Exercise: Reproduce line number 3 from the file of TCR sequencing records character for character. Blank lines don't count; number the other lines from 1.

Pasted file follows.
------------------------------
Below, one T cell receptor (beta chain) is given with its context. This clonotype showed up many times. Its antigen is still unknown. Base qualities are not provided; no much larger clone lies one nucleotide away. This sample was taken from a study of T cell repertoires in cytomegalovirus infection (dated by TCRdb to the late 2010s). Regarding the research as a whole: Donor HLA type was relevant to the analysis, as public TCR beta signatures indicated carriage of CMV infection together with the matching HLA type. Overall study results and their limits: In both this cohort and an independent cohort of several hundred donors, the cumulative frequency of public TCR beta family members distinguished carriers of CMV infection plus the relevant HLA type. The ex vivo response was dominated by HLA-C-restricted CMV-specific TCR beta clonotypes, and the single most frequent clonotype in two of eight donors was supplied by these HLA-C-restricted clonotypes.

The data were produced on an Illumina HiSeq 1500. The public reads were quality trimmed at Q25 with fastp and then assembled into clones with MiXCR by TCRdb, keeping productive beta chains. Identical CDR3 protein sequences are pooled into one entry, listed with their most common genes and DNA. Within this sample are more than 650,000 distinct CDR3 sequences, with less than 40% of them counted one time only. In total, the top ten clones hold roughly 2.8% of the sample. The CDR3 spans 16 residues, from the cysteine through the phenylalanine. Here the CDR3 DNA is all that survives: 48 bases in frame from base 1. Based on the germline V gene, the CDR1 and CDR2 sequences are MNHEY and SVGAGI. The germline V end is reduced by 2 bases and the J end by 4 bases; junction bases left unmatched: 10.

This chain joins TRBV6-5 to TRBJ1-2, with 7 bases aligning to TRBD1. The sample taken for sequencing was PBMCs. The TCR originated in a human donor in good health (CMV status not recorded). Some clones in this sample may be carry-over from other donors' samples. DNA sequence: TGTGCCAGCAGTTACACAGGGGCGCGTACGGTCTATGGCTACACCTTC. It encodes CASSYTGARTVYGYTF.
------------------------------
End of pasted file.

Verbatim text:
This chain joins TRBV6-5 to TRBJ1-2, with 7 bases aligning to TRBD1. The sample taken for sequencing was PBMCs. The TCR originated in a human donor in good health (CMV status not recorded). Some clones in this sample may be carry-over from other donors' samples. DNA sequence: TGTGCCAGCAGTTACACAGGGGCGCGTACGGTCTATGGCTACACCTTC. It encodes CASSYTGARTVYGYTF.